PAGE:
News Stories
Commander, Naval Surface Forces Atlantic

SURFLANT Stands up Task Group Greyhound

by Lt. j.g. Caroline Leya, SURFLANT Public Affairs
28 September 2021

Rear Adm. Brendan McLane, commander, Naval Surface Force Atlantic, introduces the Task Group Greyhound (TGG) Initiative during a livestream aboard the guided-missile destroyer USS Thomas Hudner (DDG 116). TGG is a force generation initiative, inside the Optimized Fleet Response Plan (OFRP) construct, designed to provide the Fleet with predictable, continuously ready, and fully certified warships ready to accomplish the full range of fleet tasking. (U.S. Navy photo by Mass Communication Specialist 3rd Class Aaron Lau/Released)
SLIDESHOW | 2 images | SURFLANT Stands up Task Group Greyhound Rear Adm. Brendan McLane, commander, Naval Surface Force Atlantic, introduces the Task Group Greyhound (TGG) Initiative during a livestream aboard the guided-missile destroyer USS Thomas Hudner (DDG 116). TGG is a force generation initiative, inside the Optimized Fleet Response Plan (OFRP) construct, designed to provide the Fleet with predictable, continuously ready, and fully certified warships ready to accomplish the full range of fleet tasking. (U.S. Navy photo by Mass Communication Specialist 3rd Class Aaron Lau/Released)
 Task Group Greyhound was formally introduced by Rear Adm. Brendan McLane, commander, Naval Surface Force Atlantic, and Rear Adm. Brian Davies, commander, Submarine Group Two and deputy commander, 2nd Fleet, at an event held at Naval Station Mayport aboard the guided-missile destroyer USS Thomas Hudner (DDG 116), Sept. 27.
 
Task Group Greyhound (TGG) is a force generation initiative within the Optimized Fleet Response Plan (OFRP), the standard ship cycle construct that guides a roughly 36-month readiness roadmap. It is designed to provide the fleet with continuously ready, fully certified warships ready to accomplish a full range of on-demand missions 24/7/365. TGG will assign and task Arleigh Burke-class guided-missile destroyers to be at-the-ready to support sustainment operations and to counter Russian undersea threats to the homeland.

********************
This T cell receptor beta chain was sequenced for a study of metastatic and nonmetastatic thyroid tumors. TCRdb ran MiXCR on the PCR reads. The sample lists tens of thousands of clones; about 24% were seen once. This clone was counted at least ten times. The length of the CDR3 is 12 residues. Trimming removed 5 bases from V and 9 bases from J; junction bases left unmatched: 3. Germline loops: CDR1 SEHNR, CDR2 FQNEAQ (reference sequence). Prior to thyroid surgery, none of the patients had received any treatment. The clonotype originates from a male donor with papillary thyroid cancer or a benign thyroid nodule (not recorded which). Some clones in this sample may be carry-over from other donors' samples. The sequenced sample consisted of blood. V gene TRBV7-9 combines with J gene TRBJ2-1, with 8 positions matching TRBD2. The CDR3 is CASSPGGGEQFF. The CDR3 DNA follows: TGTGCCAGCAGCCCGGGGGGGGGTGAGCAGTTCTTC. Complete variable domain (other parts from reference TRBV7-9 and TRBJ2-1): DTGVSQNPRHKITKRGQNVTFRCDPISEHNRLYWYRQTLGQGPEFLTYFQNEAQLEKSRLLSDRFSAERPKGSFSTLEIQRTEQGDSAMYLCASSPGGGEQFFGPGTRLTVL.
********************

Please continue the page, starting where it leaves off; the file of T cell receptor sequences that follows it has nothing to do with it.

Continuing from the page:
The day’s event comprised of a cake-cutting, a virtual media availability, and an anti-submarine warfare scenario conducted for the official party in the combat information center aboard Thomas Hudner.
 
McLane gave a Bravo Zulu to the first two TGG ships, Thomas Hudner and the guided-missile destroyer USS Donald Cook (DDG 75), and emphasized that maintaining an undersea warfare (USW) edge over Russian submarines off the East Coast is a growing priority.
 
“Task Group Greyhound provides us a way  to increase continuity between training and operating against high-end competitors in a dynamic environment,” McLane said. “These destroyers are now designated under Task Group Greyhound in the western Atlantic on watch 24/7 ready to practice, integrate, and operate at a moment's notice.”
 
Facing the considerable threat from Russia requires focus, continuous monitoring and a team approach to undersea warfare. The TGG initiative will ensure that designated post-deployment East Coast destroyers remain in an extended sustainment phase on a rotating basis with other destroyers. This will be supported by incremental maintenance availabilities and sustained readiness certifications.
 
The TGG model is a reference to the World War II destroyers, or “Greyhounds of the Fleet,” that patrolled the seas in the “Battle of the Atlantic.”  The modern version is similar to how readiness is maintained aboard Forward Deployed Naval Forces in Spain.
 
Cmdr. Bo Mancuso, Thomas Hudner commanding officer, acknowledged the importance of the initiative and of his command being selected to take the first watch.
 
“Being chosen as one of the initial ships to serve in this capacity is humbling, and a big responsibility that we are more than ready to honor,” Mancuso said. “It was our pleasure to host Rear Adm. McLane today and show him what we’re capable of and that our crew is up to the task.”
 
SURFLANT mans, trains and equips assigned surface forces and shore activities, ensuring a capable force for conducting prompt and sustained operations in support of United States national interests. The SURFLANT force is composed of 76 ships and more than 30 shore commands.
 
For more SURFLANT news and photos, visit facebook.com/SURFLANT, www.surflant.usff.navy.mil, and Twitter - @surflant.


 
Navy.mil  |  Navy.com  |  Navy FOIA  |  DoD Accessibility/Section 508  |  No Fear Act  |  Open Government  |  Plain Writing Act 
USA.gov  |  Veterans Crisis Line  |  DoD Safe Helpline  |  Navy SAPR  |  NCIS Tips  |  Privacy Policy  |  Contact Us
 
Commander, Naval Surface Force Atlantic  |  1751 Morris Street  |  Norfolk, Virginia 23511-2808
Official U.S. Navy Website